In my last exam this question got asked and i just cant find a clear answer:

If P=NP, which two languages are NOT NP-complete?

So I assume there are two special languages, but which?

Thanks in advance

  • 1
    $\begingroup$ The language containing no words, and the language containing all words. $\endgroup$ – Yuval Filmus Sep 7 '17 at 14:32
  • $\begingroup$ Thanks, could you elaborate why exactly those two? $\endgroup$ – mind Sep 7 '17 at 14:35
  • 3
    $\begingroup$ It's a good exercise for you. $\endgroup$ – Yuval Filmus Sep 7 '17 at 14:36
  • 1
    $\begingroup$ @mind as Yuval says, take the empty language and try to prove that it is NP-complete. You will pretty quickly reach a dead-end and be enlightened. $\endgroup$ – Pål GD Sep 7 '17 at 16:16

For $L$ to be $NP$-complete, every problem in $NP$ must be reducible to an instance of $L$ in polynomial time. If $P=NP$, you can solve any potential problem in $NP$ directly within polynomial time, and then just branch and output an instance known to be either in or not in $L$ (in constant time), to prove that $L$ is $NP$-complete. However, two languages lack the required pair of instances - the empty language fails to have an instance that accepts, and its complement fails to have an instance that rejects. If at least one problem in $NP$ has some instances that accept and some instances that reject, then you can't reduce it to either of these two languages, and therefore they are not $NP$-complete. To wrap up the proof, you'd need to give an example of such a problem and the instances, which should be fairly trivial.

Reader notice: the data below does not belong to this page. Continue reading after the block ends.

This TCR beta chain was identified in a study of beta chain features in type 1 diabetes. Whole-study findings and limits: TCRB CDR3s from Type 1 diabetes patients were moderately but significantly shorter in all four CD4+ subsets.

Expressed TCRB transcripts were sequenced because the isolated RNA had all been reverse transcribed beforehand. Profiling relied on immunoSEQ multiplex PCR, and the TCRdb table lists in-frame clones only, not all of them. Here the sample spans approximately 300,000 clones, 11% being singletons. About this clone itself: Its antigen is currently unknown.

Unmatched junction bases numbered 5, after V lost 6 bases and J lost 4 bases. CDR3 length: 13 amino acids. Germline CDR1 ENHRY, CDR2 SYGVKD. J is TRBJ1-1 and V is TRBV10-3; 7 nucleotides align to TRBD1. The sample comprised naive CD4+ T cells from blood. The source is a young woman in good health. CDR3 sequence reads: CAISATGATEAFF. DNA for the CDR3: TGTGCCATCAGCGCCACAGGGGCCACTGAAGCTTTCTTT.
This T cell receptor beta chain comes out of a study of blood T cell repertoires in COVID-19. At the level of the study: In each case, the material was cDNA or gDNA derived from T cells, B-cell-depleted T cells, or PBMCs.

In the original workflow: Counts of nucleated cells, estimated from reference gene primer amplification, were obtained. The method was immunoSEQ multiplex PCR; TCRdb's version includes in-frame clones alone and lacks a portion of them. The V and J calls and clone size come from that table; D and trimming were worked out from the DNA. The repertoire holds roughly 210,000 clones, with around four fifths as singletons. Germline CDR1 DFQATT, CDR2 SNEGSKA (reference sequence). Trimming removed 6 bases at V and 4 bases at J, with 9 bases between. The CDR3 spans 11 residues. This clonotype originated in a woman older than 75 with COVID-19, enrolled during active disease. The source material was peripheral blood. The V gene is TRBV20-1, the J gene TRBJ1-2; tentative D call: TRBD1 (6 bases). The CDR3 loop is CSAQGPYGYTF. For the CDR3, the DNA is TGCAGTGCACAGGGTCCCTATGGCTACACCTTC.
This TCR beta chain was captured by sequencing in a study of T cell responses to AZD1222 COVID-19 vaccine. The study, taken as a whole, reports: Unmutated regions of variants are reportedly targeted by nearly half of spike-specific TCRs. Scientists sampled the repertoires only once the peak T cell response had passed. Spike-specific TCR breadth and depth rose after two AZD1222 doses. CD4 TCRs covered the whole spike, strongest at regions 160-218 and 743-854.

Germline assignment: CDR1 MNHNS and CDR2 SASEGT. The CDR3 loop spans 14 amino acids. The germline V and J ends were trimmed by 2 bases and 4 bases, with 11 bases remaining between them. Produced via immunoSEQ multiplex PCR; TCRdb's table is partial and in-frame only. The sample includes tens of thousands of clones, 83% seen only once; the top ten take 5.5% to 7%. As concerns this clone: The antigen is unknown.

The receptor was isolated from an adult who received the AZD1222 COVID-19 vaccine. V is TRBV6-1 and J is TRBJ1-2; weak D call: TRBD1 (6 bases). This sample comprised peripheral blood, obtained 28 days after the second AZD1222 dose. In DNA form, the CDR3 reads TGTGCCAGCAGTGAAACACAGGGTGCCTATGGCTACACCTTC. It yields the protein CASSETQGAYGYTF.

| cite | improve this answer | |

Your Answer

By clicking “Post Your Answer”, you agree to our terms of service, privacy policy and cookie policy

Not the answer you're looking for? Browse other questions tagged or ask your own question.